# How does one rewrite a recursive function to be strictly non-recursive?

Given the recursive function:

$$f(0) = \frac{x^2}{2} + \frac{x}{2}, f(n) = \frac{f(n-1)}{2} + \frac{x}{2}$$

where $x$ = some integer

How would one rewrite this function to be strictly non-recursive? Eg. the non-recursive counterpart to the recursive function $f(0) = x$, $f(n) = \large \frac{f(n-1)}{2}$ is $f(x)$ = $\large\frac{1}{2^{x}}$.

Thank you.

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This a linear recurrence relation and there exists techniques for solving them. See here. –  Mhenni Benghorbal Jan 2 '13 at 22:35

$f(n)$ will be a linear function of $x^2$ and $x$. Looking at the first few terms $$f(1)=\frac{1}{4}x^2 + \frac{3}{4}x$$ $$f(2)=\frac{1}{8}x^2 + \frac{7}{8}x$$ etc., it is obvious $$f(n)=\frac{1}{2^{n+1}}x^2 + \left(1-\frac{1}{2^{n+1}}\right)x.$$ You can prove this by induction.

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Thank you. This is the solution I was looking for. I appreciate it. –  user55003 Jan 2 '13 at 23:15

The terminology here is confused. Recursiveness is an intrinsic property of a function itself. Take for example the functions defined as follows:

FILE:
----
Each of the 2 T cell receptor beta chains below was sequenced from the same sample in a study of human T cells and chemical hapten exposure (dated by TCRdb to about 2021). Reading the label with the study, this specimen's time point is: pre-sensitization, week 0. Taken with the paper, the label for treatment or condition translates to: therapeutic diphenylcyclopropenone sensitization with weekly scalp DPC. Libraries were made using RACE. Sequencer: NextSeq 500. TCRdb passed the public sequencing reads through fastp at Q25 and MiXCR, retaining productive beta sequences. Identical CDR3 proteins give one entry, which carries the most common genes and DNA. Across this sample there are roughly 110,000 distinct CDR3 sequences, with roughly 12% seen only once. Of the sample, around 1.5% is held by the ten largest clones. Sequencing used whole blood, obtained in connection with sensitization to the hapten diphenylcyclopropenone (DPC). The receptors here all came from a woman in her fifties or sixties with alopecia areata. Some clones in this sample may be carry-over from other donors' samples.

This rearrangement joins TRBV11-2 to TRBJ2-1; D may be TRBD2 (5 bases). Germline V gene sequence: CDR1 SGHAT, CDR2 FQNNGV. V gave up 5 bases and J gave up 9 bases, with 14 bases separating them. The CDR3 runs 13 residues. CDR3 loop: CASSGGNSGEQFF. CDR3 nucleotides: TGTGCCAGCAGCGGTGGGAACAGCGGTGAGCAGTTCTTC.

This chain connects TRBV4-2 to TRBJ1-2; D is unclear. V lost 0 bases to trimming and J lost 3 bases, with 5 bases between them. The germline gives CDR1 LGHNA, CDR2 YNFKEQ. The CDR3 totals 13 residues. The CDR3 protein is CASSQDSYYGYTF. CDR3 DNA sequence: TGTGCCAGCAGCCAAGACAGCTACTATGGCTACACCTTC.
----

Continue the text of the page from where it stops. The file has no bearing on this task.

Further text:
$$f(0) = 1$$ $$f(n +1) = 2f(n)$$

and

$$g(n) = 2^n$$

It would be quite wrong to describe $g$ as a "non-recursive counterpart" to $f$. For $g$ is one and the very same recursive function as $f$. And $g$ is recursive precisely because it can be presented in the other way (which shows that $g$ belongs to the class of functions definable from the usual initial functions by composition, recursion and minimization),

We can talk about explicitly recursive vs closed form modes of presentation of a given function. But a function is recursive irrespective of how we present it. Thus take the function defined by

$$\mathit{fermat}(n) = 1 \mathrm{\ iff\ there\ are\ natural\ numbers\ } x, y, z \mathrm{\ such\ that\ } x^{n+3} +y^{n+3} = z^{n+3}$$ $$\mathit{fermat}(n) = 0 \mathrm{\ otherwise}$$

That's a bizarre presentation of what we now know, thanks to Andrew Wiles, is a recursive function -- the everywhere zero function!

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Ah, thank you for the explanation. You see I only have a minimal grasp on high school algebra, being a young teenager. I knew what I wanted, I was just having trouble wording it so that any mathematician could understand. Thanks, I will keep this information in mind. –  user55003 Jan 2 '13 at 23:17